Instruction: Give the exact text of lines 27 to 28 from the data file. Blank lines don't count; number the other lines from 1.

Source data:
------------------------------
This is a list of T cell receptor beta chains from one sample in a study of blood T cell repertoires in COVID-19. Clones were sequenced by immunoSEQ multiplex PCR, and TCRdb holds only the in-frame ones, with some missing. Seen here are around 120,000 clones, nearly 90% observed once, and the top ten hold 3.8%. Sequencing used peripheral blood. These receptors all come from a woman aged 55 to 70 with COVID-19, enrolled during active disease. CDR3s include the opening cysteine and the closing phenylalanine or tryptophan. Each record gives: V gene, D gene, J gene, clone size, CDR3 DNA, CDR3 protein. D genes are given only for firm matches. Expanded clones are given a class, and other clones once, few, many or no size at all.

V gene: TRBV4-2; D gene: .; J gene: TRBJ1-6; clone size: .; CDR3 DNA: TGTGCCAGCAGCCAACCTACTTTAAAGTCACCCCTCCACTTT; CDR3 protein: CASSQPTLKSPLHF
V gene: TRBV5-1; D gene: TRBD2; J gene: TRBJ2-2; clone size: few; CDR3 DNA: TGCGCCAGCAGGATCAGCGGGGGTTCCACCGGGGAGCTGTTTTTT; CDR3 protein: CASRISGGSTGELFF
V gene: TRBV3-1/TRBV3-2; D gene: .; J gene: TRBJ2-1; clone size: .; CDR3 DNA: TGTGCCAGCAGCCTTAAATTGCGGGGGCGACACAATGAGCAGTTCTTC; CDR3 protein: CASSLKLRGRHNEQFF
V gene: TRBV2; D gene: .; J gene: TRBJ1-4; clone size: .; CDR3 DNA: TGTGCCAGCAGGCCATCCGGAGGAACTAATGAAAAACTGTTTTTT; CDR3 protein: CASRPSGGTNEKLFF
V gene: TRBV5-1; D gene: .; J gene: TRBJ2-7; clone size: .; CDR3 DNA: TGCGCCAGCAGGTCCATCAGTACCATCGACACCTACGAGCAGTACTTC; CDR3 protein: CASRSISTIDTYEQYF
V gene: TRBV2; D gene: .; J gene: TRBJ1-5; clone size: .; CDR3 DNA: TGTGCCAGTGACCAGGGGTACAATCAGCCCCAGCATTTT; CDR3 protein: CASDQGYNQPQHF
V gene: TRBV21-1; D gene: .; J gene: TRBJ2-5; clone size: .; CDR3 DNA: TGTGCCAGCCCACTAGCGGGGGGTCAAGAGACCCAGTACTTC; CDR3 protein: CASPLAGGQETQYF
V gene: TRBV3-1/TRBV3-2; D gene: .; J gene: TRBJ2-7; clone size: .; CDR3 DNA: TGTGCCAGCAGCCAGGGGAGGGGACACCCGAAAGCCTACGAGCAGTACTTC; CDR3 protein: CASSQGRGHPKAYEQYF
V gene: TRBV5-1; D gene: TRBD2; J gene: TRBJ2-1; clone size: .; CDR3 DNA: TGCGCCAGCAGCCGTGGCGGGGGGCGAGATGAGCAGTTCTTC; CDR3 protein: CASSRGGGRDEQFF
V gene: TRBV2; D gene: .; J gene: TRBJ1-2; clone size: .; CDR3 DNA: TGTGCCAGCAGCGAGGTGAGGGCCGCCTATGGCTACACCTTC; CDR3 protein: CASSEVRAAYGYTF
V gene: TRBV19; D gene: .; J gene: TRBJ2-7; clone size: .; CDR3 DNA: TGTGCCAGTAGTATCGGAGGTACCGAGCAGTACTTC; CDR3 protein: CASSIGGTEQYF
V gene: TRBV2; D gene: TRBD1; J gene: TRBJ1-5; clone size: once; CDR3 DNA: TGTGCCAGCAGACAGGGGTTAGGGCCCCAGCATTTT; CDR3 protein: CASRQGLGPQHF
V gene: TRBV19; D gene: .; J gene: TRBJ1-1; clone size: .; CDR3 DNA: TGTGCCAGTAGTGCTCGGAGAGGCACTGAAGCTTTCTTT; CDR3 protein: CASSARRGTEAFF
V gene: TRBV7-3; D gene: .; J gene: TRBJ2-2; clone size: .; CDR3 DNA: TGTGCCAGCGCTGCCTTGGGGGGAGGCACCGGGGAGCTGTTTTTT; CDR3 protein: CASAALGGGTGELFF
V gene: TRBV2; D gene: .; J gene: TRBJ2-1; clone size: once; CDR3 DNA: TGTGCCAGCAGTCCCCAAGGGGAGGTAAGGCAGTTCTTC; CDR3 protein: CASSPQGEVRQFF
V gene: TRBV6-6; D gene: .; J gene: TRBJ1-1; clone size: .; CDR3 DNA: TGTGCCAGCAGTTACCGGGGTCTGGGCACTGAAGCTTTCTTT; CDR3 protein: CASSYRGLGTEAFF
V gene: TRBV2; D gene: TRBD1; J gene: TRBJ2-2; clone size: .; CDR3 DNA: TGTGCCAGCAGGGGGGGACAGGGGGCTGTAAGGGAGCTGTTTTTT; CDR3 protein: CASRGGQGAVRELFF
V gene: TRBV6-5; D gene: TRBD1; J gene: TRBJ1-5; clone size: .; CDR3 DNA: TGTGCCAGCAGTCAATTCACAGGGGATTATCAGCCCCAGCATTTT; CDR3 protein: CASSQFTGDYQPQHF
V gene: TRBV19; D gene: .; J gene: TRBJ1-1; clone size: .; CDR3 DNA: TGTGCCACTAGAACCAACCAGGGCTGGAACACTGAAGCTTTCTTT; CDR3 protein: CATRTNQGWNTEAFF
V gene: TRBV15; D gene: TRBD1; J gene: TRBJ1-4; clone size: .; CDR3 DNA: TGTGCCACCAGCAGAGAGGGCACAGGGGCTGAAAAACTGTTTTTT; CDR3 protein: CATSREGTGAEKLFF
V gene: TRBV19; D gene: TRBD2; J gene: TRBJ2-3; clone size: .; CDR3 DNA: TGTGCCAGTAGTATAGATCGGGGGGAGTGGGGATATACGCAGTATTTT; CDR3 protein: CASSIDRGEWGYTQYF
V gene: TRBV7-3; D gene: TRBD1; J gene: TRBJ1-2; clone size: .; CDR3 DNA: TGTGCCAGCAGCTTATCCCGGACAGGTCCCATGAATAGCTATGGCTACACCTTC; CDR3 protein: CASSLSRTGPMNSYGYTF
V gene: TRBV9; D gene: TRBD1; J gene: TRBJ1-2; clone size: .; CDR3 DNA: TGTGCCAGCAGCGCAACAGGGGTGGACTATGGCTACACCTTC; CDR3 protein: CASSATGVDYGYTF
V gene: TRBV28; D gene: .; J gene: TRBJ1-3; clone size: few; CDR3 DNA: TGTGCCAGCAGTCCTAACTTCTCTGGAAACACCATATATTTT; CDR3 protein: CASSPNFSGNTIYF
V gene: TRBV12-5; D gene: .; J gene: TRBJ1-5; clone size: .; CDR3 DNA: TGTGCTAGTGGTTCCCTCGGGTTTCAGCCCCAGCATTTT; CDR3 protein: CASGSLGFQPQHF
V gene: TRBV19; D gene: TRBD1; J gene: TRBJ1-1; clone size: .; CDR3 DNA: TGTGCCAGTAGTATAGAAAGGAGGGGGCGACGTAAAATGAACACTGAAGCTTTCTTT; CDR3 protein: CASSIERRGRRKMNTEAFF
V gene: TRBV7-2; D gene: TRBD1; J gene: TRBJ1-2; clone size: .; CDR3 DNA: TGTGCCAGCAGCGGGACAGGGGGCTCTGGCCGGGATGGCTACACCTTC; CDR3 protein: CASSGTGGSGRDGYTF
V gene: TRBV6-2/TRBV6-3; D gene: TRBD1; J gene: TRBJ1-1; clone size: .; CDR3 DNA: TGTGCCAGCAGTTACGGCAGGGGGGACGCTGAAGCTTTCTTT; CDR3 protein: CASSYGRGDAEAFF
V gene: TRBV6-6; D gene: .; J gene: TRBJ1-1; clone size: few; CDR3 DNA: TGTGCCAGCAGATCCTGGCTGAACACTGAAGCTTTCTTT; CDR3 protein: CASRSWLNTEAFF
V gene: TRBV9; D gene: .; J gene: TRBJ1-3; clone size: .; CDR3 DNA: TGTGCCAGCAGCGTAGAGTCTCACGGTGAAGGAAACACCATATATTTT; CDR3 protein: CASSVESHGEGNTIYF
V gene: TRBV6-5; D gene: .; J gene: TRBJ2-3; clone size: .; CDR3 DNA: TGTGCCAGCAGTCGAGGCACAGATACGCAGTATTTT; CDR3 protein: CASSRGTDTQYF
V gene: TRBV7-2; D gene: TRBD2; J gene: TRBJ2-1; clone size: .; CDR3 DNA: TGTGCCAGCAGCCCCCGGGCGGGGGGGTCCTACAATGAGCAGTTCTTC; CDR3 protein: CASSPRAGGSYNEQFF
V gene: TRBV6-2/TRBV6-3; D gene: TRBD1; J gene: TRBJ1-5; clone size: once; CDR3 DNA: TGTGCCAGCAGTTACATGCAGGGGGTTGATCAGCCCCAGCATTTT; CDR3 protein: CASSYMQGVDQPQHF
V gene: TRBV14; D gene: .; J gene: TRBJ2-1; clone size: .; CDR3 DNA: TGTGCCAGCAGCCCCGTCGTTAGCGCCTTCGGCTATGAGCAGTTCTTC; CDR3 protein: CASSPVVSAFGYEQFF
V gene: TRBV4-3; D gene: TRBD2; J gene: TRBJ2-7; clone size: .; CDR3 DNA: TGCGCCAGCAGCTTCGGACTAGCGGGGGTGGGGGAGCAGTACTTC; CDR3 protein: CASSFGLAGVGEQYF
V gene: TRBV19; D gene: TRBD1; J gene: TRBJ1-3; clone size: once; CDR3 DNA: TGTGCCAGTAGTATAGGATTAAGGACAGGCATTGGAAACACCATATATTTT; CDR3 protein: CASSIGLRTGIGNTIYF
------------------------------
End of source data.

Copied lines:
V gene: TRBV19; D gene: TRBD1; J gene: TRBJ1-1; clone size: .; CDR3 DNA: TGTGCCAGTAGTATAGAAAGGAGGGGGCGACGTAAAATGAACACTGAAGCTTTCTTT; CDR3 protein: CASSIERRGRRKMNTEAFF
V gene: TRBV7-2; D gene: TRBD1; J gene: TRBJ1-2; clone size: .; CDR3 DNA: TGTGCCAGCAGCGGGACAGGGGGCTCTGGCCGGGATGGCTACACCTTC; CDR3 protein: CASSGTGGSGRDGYTF